Visitors Guide to
The Elijah P. Lovejoy Memorial
Alton Cemetery at Monument
Elijah Parish Lovejoy was born in Albion, Maine, November 9, 1802. In 1826 he
came to St. Louis as a school teacher. Ordained as a Presbyterian minister in
1834, he later published a religious newspaper, The St. Louis Observer, and
began to advocate the abolition of slavery.
Despite strong opposition, Lovejoy was a champion
for freedom of the press,
freedom of speech, and freedom from slavery. When, in 1836, he published a full
account of the lynching of an African American in St. Louis and the subsequent
trial that acquitted the mob leaders, his critical report angered some city
residents. In July of
that year his press was destroyed by a mob, and he moved across the river to Alton, Illinois.
at the Alton Museum of History and Art
Lovejoy enraged some of Alton's citizens by actively
supporting the organization of the
Society of Illinois and establishing the Alton
Observer as an abolitionist newspaper. He continued writing and publishing even after three printing presses
had been destroyed and thrown into the Mississippi River. On the night of November 7, 1837, a group of
twenty supporters joined him
at the Godfrey & Gilman warehouse to guard a new press until it could be
installed at the Observer. When a pro-slavery mob assembled outside the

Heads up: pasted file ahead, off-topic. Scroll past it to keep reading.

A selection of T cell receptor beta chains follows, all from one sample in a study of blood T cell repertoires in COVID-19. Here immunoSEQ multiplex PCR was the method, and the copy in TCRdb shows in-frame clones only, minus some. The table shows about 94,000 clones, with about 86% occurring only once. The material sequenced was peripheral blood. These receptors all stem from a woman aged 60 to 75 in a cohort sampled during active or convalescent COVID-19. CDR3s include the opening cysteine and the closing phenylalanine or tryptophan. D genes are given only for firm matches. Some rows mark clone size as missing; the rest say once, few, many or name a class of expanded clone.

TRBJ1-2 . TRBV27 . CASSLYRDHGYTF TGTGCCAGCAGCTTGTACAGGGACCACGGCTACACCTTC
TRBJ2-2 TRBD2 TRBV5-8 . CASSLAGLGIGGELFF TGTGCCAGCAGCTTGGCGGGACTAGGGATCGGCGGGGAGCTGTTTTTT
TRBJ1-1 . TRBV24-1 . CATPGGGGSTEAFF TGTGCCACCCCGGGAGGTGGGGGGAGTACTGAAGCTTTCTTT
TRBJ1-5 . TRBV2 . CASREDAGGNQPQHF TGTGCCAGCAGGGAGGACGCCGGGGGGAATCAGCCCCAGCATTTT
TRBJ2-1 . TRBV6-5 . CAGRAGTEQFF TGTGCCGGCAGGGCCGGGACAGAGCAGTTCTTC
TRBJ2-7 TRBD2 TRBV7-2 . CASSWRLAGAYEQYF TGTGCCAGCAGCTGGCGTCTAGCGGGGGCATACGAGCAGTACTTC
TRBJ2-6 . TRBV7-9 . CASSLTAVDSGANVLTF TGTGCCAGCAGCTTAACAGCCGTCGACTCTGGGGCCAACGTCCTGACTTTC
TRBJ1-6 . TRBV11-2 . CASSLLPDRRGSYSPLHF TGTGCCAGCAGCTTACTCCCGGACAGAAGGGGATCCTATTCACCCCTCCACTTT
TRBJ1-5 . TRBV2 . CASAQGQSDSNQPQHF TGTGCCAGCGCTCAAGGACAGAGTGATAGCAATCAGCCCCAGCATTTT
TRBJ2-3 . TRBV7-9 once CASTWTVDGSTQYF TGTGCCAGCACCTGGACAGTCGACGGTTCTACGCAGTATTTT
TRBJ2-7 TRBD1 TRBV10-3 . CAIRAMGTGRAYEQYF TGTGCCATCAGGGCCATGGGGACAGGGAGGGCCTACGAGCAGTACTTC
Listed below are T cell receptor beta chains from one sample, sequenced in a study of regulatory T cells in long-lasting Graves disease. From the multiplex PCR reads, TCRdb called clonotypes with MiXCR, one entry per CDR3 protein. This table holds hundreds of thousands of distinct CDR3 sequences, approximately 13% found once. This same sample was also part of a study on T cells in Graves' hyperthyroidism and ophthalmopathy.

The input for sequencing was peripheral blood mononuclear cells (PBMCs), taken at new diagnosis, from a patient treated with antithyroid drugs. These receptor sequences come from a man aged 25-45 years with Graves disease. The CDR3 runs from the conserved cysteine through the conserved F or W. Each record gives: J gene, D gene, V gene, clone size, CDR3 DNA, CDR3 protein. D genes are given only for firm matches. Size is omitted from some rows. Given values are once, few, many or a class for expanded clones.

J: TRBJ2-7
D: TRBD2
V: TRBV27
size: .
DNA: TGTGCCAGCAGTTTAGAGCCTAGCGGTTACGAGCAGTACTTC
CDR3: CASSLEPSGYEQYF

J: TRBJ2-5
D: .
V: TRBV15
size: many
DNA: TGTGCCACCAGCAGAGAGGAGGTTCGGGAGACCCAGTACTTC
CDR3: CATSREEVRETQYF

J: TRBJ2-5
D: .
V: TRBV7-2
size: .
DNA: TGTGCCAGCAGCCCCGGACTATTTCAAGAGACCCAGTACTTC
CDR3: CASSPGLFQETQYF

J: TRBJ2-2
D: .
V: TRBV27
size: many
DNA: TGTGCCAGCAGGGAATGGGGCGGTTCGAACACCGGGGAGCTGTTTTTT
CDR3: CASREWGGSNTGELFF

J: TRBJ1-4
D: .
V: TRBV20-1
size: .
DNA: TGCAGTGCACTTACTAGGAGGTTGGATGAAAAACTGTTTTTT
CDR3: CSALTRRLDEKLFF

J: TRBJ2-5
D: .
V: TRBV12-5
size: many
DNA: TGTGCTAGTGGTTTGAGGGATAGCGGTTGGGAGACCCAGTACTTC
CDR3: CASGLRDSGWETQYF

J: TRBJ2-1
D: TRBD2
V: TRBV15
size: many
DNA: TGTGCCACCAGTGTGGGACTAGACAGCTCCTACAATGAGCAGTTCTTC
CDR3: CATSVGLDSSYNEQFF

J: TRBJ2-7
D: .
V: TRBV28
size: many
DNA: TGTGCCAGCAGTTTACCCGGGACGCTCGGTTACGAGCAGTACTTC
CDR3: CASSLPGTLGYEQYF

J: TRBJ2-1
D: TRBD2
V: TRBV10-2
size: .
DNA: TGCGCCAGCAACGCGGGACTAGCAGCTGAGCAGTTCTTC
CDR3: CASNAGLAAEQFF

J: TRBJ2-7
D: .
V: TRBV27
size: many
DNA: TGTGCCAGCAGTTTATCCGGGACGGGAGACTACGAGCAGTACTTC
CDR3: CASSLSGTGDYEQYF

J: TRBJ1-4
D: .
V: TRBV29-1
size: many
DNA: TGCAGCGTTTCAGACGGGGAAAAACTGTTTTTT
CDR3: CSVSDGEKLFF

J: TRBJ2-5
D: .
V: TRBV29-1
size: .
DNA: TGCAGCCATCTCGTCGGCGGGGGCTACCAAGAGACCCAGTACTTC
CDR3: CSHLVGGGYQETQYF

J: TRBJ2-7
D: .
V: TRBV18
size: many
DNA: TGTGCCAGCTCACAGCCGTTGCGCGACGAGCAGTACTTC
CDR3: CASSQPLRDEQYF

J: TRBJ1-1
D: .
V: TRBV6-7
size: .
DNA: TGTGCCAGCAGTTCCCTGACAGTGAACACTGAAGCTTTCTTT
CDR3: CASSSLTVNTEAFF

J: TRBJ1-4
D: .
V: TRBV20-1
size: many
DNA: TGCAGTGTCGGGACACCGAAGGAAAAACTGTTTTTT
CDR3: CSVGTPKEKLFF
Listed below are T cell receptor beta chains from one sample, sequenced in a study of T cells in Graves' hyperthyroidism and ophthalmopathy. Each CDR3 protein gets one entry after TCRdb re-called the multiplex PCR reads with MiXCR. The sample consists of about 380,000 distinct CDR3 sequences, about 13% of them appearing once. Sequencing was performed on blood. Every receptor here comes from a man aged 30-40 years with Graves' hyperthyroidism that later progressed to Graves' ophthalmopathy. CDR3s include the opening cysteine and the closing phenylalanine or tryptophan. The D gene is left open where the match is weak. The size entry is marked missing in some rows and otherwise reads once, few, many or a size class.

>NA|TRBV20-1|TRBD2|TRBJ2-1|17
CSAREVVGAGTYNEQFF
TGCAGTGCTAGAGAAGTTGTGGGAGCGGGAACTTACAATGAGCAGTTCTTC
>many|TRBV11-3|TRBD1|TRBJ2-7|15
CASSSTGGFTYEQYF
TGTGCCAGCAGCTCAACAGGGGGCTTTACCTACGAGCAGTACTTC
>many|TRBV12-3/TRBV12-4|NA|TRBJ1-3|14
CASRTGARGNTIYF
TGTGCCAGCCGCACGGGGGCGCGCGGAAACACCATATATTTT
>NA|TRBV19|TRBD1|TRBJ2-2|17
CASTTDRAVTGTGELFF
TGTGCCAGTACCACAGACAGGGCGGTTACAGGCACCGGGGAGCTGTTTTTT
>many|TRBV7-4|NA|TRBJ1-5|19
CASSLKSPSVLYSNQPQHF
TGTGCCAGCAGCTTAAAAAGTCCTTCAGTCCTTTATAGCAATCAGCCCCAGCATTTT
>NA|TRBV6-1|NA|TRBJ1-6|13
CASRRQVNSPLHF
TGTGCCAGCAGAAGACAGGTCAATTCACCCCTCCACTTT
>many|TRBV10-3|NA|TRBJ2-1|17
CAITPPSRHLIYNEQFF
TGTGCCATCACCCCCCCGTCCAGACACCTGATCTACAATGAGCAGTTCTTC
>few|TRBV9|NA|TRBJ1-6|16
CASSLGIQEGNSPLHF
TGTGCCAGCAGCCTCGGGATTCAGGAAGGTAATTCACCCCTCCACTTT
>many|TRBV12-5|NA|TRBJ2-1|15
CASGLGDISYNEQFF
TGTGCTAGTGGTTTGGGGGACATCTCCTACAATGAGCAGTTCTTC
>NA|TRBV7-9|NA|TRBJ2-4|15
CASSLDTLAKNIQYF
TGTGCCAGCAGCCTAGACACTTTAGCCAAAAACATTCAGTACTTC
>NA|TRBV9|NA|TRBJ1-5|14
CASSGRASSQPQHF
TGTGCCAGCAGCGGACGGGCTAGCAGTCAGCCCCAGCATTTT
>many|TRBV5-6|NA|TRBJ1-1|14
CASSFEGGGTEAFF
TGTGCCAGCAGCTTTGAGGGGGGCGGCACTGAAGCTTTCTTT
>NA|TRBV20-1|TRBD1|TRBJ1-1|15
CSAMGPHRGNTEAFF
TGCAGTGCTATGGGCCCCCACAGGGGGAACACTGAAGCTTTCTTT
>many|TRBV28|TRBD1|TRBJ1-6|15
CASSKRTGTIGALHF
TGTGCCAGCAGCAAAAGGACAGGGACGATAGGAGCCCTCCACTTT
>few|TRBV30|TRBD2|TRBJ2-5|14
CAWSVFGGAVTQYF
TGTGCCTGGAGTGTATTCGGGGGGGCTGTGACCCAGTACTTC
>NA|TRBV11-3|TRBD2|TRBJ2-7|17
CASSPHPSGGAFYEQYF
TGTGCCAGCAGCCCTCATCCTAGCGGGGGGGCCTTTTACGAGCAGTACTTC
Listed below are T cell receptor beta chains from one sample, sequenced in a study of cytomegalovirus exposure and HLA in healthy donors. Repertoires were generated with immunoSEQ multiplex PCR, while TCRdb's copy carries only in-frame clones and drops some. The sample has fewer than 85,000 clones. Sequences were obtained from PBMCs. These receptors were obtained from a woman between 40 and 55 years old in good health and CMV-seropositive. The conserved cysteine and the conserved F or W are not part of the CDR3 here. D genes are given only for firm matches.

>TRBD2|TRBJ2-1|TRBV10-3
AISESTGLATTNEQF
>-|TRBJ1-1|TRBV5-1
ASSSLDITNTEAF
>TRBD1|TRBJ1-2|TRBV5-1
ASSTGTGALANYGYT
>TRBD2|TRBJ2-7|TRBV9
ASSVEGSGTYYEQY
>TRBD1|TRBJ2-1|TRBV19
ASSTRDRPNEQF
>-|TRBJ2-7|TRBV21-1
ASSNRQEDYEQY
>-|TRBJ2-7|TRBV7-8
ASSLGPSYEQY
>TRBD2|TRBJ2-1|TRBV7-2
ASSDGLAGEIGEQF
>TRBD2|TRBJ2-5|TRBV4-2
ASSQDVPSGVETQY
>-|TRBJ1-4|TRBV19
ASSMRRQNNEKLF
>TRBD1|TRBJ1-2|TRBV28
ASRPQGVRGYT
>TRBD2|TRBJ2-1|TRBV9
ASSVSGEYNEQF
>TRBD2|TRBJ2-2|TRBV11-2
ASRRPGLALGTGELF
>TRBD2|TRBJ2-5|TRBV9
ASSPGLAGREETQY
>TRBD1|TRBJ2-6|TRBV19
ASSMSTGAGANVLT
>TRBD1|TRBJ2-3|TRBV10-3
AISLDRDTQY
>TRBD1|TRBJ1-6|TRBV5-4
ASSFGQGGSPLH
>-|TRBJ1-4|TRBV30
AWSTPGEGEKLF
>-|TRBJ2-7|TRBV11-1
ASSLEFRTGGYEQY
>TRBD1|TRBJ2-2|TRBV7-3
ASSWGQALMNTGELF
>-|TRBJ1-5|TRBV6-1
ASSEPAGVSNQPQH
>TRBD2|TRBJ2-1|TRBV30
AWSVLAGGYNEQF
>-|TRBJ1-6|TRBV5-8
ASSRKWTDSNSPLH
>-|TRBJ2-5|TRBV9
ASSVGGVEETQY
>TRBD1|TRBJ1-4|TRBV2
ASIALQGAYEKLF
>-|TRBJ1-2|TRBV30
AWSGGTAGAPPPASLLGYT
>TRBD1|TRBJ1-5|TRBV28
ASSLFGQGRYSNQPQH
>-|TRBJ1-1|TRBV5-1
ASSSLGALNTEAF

warehouse, Alton's mayor tried to persuade the
defenders inside to abandon the press. They refused and the pro-slavery mob
tried to set the warehouse on fire. As Lovejoy attempted to put out the
fire, he was killed by a shotgun blast. Soon after the mob allowed the
remaining defenders to leave and then proceeded to destroy the printing press.
Lovejoy was buried on his 35th birthday, November 9, 1837, in an unmarked grave
in the Alton City Cemetery.
Plans for a Lovejoy monument began in the 1850's but it wasn’t until the
1890's that work began in earnest. The memorial centers on a 93-foot high granite
column topped by a 17-foot high winged statue of Victory which is guarded by two
granite sentinel columns 30 feet high and mounted by bronze eagles. The
monument was dedicated November 7, 1897, the sixtieth
anniversary of Lovejoy's death. Following a renovation, the monument was
rededicated in a ceremony on September 25, 1969.
Visiting the Lovejoy Monument
The Lovejoy Monument can be visited during
regular cemetery hours.
There is no charge to visit the Lovejoy
Directions: The Lovejoy Monument is located on Monument Avenue off Broadway
just east of the Clark Bridge and downtown Alton.
more about the Alton
Monument - State of Illinois site
Parish Lovejoy -
"a Martyr on the Altar of American Liberty" is a good history on Lovejoy's life.